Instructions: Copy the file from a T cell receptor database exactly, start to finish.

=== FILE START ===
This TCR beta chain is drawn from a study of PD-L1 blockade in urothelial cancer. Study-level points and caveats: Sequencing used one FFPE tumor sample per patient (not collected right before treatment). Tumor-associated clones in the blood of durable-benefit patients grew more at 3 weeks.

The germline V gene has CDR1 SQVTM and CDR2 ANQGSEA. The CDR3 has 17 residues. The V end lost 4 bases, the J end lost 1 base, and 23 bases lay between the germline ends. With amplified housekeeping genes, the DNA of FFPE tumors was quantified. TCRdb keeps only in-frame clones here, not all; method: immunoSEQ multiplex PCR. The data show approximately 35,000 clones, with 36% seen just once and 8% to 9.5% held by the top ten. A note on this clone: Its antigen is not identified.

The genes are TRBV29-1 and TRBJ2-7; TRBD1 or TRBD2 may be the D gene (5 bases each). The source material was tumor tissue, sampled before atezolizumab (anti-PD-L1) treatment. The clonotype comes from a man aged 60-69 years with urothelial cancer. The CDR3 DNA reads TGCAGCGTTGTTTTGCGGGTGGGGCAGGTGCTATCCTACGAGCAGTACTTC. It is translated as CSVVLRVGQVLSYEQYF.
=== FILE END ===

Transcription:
This TCR beta chain is drawn from a study of PD-L1 blockade in urothelial cancer. Study-level points and caveats: Sequencing used one FFPE tumor sample per patient (not collected right before treatment). Tumor-associated clones in the blood of durable-benefit patients grew more at 3 weeks.

The germline V gene has CDR1 SQVTM and CDR2 ANQGSEA. The CDR3 has 17 residues. The V end lost 4 bases, the J end lost 1 base, and 23 bases lay between the germline ends. With amplified housekeeping genes, the DNA of FFPE tumors was quantified. TCRdb keeps only in-frame clones here, not all; method: immunoSEQ multiplex PCR. The data show approximately 35,000 clones, with 36% seen just once and 8% to 9.5% held by the top ten. A note on this clone: Its antigen is not identified.

The genes are TRBV29-1 and TRBJ2-7; TRBD1 or TRBD2 may be the D gene (5 bases each). The source material was tumor tissue, sampled before atezolizumab (anti-PD-L1) treatment. The clonotype comes from a man aged 60-69 years with urothelial cancer. The CDR3 DNA reads TGCAGCGTTGTTTTGCGGGTGGGGCAGGTGCTATCCTACGAGCAGTACTTC. It is translated as CSVVLRVGQVLSYEQYF.